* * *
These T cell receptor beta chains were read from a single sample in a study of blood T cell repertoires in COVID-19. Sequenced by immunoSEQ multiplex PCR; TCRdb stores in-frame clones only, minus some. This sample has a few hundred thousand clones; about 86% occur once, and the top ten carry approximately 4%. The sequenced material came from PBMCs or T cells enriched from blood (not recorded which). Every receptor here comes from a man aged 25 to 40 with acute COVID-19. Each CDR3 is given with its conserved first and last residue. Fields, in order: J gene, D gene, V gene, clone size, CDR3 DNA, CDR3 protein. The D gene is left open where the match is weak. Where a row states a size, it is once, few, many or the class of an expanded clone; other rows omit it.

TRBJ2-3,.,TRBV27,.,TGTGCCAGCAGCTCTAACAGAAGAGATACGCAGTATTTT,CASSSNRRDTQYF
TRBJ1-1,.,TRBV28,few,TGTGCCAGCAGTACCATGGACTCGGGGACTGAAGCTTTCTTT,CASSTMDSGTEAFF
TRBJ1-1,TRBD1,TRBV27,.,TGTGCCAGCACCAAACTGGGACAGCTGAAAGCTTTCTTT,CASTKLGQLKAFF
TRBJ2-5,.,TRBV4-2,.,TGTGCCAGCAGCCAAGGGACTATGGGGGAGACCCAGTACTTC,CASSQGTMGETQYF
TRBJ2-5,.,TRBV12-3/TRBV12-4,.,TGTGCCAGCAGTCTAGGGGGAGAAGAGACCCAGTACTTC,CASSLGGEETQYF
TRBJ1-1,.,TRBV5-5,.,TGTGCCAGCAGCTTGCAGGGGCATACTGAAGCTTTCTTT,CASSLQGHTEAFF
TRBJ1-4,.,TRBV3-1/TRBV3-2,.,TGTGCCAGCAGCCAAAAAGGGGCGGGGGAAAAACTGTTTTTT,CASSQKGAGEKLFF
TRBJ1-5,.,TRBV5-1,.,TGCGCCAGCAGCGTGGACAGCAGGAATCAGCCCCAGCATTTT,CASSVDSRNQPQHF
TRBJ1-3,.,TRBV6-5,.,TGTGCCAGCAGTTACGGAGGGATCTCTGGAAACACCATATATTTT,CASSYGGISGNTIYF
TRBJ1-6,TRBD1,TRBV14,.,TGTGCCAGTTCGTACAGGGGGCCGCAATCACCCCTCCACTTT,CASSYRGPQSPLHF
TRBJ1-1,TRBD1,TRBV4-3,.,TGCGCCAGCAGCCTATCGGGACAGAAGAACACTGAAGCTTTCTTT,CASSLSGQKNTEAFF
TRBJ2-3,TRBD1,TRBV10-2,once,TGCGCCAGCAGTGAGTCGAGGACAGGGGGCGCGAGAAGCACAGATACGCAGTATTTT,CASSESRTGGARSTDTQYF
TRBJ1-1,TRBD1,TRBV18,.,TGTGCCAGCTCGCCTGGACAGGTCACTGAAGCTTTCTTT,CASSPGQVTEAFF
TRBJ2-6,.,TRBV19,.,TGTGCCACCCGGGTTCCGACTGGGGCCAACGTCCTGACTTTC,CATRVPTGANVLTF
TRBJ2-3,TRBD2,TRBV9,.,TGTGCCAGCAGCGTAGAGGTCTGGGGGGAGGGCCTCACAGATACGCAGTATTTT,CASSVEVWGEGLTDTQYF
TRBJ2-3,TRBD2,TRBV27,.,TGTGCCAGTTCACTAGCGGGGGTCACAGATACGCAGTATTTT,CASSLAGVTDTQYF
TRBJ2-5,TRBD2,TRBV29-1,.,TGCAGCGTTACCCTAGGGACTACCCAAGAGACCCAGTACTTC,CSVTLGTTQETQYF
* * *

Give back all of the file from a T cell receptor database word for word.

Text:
These T cell receptor beta chains were read from a single sample in a study of blood T cell repertoires in COVID-19. Sequenced by immunoSEQ multiplex PCR; TCRdb stores in-frame clones only, minus some. This sample has a few hundred thousand clones; about 86% occur once, and the top ten carry approximately 4%. The sequenced material came from PBMCs or T cells enriched from blood (not recorded which). Every receptor here comes from a man aged 25 to 40 with acute COVID-19. Each CDR3 is given with its conserved first and last residue. Fields, in order: J gene, D gene, V gene, clone size, CDR3 DNA, CDR3 protein. The D gene is left open where the match is weak. Where a row states a size, it is once, few, many or the class of an expanded clone; other rows omit it.

TRBJ2-3,.,TRBV27,.,TGTGCCAGCAGCTCTAACAGAAGAGATACGCAGTATTTT,CASSSNRRDTQYF
TRBJ1-1,.,TRBV28,few,TGTGCCAGCAGTACCATGGACTCGGGGACTGAAGCTTTCTTT,CASSTMDSGTEAFF
TRBJ1-1,TRBD1,TRBV27,.,TGTGCCAGCACCAAACTGGGACAGCTGAAAGCTTTCTTT,CASTKLGQLKAFF
TRBJ2-5,.,TRBV4-2,.,TGTGCCAGCAGCCAAGGGACTATGGGGGAGACCCAGTACTTC,CASSQGTMGETQYF
TRBJ2-5,.,TRBV12-3/TRBV12-4,.,TGTGCCAGCAGTCTAGGGGGAGAAGAGACCCAGTACTTC,CASSLGGEETQYF
TRBJ1-1,.,TRBV5-5,.,TGTGCCAGCAGCTTGCAGGGGCATACTGAAGCTTTCTTT,CASSLQGHTEAFF
TRBJ1-4,.,TRBV3-1/TRBV3-2,.,TGTGCCAGCAGCCAAAAAGGGGCGGGGGAAAAACTGTTTTTT,CASSQKGAGEKLFF
TRBJ1-5,.,TRBV5-1,.,TGCGCCAGCAGCGTGGACAGCAGGAATCAGCCCCAGCATTTT,CASSVDSRNQPQHF
TRBJ1-3,.,TRBV6-5,.,TGTGCCAGCAGTTACGGAGGGATCTCTGGAAACACCATATATTTT,CASSYGGISGNTIYF
TRBJ1-6,TRBD1,TRBV14,.,TGTGCCAGTTCGTACAGGGGGCCGCAATCACCCCTCCACTTT,CASSYRGPQSPLHF
TRBJ1-1,TRBD1,TRBV4-3,.,TGCGCCAGCAGCCTATCGGGACAGAAGAACACTGAAGCTTTCTTT,CASSLSGQKNTEAFF
TRBJ2-3,TRBD1,TRBV10-2,once,TGCGCCAGCAGTGAGTCGAGGACAGGGGGCGCGAGAAGCACAGATACGCAGTATTTT,CASSESRTGGARSTDTQYF
TRBJ1-1,TRBD1,TRBV18,.,TGTGCCAGCTCGCCTGGACAGGTCACTGAAGCTTTCTTT,CASSPGQVTEAFF
TRBJ2-6,.,TRBV19,.,TGTGCCACCCGGGTTCCGACTGGGGCCAACGTCCTGACTTTC,CATRVPTGANVLTF
TRBJ2-3,TRBD2,TRBV9,.,TGTGCCAGCAGCGTAGAGGTCTGGGGGGAGGGCCTCACAGATACGCAGTATTTT,CASSVEVWGEGLTDTQYF
TRBJ2-3,TRBD2,TRBV27,.,TGTGCCAGTTCACTAGCGGGGGTCACAGATACGCAGTATTTT,CASSLAGVTDTQYF
TRBJ2-5,TRBD2,TRBV29-1,.,TGCAGCGTTACCCTAGGGACTACCCAAGAGACCCAGTACTTC,CSVTLGTTQETQYF